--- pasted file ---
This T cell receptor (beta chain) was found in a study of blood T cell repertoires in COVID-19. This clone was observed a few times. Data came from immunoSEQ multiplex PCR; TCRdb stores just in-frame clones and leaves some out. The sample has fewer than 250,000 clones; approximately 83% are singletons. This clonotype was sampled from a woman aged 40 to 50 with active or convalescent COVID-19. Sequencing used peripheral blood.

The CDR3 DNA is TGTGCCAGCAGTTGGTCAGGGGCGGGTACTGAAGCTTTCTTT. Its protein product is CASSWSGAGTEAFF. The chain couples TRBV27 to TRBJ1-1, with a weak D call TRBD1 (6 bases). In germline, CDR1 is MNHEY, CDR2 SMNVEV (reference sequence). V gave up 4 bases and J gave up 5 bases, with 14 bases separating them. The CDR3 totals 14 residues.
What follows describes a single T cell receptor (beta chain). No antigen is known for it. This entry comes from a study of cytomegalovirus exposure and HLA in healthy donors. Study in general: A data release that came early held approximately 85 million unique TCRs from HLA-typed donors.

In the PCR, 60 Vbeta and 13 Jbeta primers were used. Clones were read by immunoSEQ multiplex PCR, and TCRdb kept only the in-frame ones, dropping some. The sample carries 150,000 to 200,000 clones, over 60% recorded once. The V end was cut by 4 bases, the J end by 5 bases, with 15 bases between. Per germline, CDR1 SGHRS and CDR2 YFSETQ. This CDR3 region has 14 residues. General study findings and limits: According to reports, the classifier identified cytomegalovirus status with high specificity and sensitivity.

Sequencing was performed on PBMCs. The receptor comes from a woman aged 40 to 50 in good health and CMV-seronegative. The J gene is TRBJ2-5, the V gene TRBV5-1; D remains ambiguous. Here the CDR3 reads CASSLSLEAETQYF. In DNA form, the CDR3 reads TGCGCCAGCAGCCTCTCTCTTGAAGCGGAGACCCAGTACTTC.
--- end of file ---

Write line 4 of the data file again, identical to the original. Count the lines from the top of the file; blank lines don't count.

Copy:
In the PCR, 60 Vbeta and 13 Jbeta primers were used. Clones were read by immunoSEQ multiplex PCR, and TCRdb kept only the in-frame ones, dropping some. The sample carries 150,000 to 200,000 clones, over 60% recorded once. The V end was cut by 4 bases, the J end by 5 bases, with 15 bases between. Per germline, CDR1 SGHRS and CDR2 YFSETQ. This CDR3 region has 14 residues. General study findings and limits: According to reports, the classifier identified cytomegalovirus status with high specificity and sensitivity.